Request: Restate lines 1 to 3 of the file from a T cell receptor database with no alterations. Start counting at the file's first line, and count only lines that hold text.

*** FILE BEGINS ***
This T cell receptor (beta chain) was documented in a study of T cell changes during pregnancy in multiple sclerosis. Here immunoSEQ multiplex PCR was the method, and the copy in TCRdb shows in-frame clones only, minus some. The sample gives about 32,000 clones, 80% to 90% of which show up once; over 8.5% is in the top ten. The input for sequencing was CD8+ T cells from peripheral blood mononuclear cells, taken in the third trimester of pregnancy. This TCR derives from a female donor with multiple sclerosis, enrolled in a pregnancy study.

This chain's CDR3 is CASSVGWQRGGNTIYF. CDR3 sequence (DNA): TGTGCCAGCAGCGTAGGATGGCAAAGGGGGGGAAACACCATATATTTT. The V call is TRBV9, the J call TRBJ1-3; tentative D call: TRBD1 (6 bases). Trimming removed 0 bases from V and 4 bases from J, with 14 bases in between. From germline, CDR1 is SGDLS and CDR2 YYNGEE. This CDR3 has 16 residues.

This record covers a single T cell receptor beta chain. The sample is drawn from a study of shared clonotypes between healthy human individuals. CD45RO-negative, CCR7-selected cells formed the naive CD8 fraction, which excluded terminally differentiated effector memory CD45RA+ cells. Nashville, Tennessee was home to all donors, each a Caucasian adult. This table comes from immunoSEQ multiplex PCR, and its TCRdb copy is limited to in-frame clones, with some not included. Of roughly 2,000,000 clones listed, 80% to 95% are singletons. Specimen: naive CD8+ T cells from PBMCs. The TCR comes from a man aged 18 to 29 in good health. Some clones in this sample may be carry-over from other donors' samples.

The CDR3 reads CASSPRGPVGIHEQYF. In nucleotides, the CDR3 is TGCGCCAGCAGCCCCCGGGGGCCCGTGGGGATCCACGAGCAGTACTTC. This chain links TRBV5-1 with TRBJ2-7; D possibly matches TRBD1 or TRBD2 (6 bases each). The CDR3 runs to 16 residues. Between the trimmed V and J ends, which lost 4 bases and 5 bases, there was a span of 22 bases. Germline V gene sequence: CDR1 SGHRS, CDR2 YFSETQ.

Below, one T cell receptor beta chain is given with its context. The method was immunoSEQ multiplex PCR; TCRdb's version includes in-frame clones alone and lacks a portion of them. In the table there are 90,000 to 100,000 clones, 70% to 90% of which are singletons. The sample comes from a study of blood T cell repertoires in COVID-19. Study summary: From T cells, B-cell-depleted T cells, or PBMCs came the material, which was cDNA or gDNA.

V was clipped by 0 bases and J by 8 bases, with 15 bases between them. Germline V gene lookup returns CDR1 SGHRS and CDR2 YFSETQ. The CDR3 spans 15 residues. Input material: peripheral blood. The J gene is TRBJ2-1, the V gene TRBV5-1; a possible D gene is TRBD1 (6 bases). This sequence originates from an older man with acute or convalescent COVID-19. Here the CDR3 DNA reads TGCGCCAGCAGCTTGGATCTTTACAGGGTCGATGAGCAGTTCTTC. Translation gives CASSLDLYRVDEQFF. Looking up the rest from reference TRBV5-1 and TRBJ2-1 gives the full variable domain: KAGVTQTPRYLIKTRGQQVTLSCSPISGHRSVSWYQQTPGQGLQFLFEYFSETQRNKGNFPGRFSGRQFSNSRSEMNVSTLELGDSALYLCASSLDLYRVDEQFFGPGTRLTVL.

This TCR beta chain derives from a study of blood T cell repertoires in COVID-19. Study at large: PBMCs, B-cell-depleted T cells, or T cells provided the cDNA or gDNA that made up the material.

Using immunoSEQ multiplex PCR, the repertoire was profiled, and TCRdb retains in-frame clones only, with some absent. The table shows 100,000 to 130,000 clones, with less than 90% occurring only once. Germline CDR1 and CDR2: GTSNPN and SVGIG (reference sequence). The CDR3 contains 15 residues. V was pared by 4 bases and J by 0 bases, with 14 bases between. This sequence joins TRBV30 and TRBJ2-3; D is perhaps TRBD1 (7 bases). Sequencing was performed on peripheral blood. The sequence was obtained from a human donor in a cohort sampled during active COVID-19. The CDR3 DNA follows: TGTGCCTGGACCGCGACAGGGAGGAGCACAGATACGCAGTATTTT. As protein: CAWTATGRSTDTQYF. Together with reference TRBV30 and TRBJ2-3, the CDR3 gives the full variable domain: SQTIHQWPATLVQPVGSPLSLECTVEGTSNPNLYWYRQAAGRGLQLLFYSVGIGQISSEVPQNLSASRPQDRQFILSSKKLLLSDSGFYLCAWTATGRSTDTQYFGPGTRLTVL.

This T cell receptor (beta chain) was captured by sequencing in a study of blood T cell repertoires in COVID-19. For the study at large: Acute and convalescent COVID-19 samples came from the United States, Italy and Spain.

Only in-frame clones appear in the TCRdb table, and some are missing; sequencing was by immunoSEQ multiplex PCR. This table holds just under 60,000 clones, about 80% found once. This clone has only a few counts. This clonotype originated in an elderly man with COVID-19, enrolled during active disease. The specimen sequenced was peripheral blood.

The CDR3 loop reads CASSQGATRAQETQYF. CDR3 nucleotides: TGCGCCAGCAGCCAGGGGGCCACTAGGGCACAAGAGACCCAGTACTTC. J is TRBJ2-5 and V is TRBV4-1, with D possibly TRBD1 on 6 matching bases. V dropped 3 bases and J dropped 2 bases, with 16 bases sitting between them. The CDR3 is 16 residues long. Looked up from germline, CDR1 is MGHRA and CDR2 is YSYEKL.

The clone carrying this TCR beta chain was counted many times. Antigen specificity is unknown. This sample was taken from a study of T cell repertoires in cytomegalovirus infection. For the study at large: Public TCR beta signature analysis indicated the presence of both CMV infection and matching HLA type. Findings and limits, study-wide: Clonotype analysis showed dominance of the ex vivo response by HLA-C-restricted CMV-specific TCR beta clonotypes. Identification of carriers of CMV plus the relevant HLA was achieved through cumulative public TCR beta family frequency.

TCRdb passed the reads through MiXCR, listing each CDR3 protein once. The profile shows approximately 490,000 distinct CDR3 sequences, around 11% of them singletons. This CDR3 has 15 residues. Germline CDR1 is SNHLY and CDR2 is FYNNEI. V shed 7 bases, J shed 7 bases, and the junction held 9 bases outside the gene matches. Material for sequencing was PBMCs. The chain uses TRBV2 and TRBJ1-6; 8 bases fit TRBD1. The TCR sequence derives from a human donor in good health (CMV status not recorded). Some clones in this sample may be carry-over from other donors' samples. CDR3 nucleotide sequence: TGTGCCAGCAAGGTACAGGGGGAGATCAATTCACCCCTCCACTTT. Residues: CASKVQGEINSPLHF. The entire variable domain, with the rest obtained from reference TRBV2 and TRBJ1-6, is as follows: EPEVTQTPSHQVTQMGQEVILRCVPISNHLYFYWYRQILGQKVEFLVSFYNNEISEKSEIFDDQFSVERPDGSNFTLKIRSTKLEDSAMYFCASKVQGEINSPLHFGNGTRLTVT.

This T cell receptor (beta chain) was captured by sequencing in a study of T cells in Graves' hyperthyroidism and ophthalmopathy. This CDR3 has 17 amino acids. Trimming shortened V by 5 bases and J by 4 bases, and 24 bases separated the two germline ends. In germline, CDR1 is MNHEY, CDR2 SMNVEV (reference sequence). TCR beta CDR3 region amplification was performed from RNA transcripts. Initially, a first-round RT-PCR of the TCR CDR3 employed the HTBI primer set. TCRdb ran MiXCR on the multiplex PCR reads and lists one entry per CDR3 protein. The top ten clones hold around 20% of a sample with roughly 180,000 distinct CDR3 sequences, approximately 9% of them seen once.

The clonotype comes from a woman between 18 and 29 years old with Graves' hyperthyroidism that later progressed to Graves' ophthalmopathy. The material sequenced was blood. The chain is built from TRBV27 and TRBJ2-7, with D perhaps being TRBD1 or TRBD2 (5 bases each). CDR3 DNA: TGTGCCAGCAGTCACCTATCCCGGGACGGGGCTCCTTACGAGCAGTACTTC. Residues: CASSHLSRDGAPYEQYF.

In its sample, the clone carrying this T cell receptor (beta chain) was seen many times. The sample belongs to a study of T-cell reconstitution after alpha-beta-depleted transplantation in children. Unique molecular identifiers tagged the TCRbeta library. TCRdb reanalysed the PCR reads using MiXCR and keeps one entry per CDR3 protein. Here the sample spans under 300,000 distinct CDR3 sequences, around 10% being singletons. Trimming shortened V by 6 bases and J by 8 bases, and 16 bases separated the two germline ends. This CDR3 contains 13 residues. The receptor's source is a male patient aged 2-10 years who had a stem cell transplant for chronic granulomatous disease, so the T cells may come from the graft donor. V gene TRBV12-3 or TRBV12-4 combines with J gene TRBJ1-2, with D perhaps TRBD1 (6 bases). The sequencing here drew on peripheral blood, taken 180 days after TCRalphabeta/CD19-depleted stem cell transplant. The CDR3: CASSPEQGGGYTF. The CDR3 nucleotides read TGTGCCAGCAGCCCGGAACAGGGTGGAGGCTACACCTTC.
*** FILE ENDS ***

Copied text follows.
This T cell receptor (beta chain) was documented in a study of T cell changes during pregnancy in multiple sclerosis. Here immunoSEQ multiplex PCR was the method, and the copy in TCRdb shows in-frame clones only, minus some. The sample gives about 32,000 clones, 80% to 90% of which show up once; over 8.5% is in the top ten. The input for sequencing was CD8+ T cells from peripheral blood mononuclear cells, taken in the third trimester of pregnancy. This TCR derives from a female donor with multiple sclerosis, enrolled in a pregnancy study.

This chain's CDR3 is CASSVGWQRGGNTIYF. CDR3 sequence (DNA): TGTGCCAGCAGCGTAGGATGGCAAAGGGGGGGAAACACCATATATTTT. The V call is TRBV9, the J call TRBJ1-3; tentative D call: TRBD1 (6 bases). Trimming removed 0 bases from V and 4 bases from J, with 14 bases in between. From germline, CDR1 is SGDLS and CDR2 YYNGEE. This CDR3 has 16 residues.

This record covers a single T cell receptor beta chain. The sample is drawn from a study of shared clonotypes between healthy human individuals. CD45RO-negative, CCR7-selected cells formed the naive CD8 fraction, which excluded terminally differentiated effector memory CD45RA+ cells. Nashville, Tennessee was home to all donors, each a Caucasian adult. This table comes from immunoSEQ multiplex PCR, and its TCRdb copy is limited to in-frame clones, with some not included. Of roughly 2,000,000 clones listed, 80% to 95% are singletons. Specimen: naive CD8+ T cells from PBMCs. The TCR comes from a man aged 18 to 29 in good health. Some clones in this sample may be carry-over from other donors' samples.